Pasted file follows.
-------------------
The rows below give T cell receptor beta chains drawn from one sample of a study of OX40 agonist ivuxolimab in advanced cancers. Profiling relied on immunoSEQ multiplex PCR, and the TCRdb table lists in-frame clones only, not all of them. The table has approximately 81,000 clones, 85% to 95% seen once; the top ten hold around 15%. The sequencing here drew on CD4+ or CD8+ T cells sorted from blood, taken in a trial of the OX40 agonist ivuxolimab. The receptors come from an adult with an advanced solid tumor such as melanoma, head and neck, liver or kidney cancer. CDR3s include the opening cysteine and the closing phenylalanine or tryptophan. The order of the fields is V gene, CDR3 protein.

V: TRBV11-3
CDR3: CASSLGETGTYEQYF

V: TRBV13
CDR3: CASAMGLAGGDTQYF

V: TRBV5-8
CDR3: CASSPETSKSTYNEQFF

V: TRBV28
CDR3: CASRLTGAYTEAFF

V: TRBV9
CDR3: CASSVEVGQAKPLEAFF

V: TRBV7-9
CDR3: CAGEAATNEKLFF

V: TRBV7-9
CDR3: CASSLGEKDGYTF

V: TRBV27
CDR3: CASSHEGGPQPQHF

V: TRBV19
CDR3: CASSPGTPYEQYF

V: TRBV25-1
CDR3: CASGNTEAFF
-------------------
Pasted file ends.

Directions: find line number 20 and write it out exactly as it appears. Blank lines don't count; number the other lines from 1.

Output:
V: TRBV25-1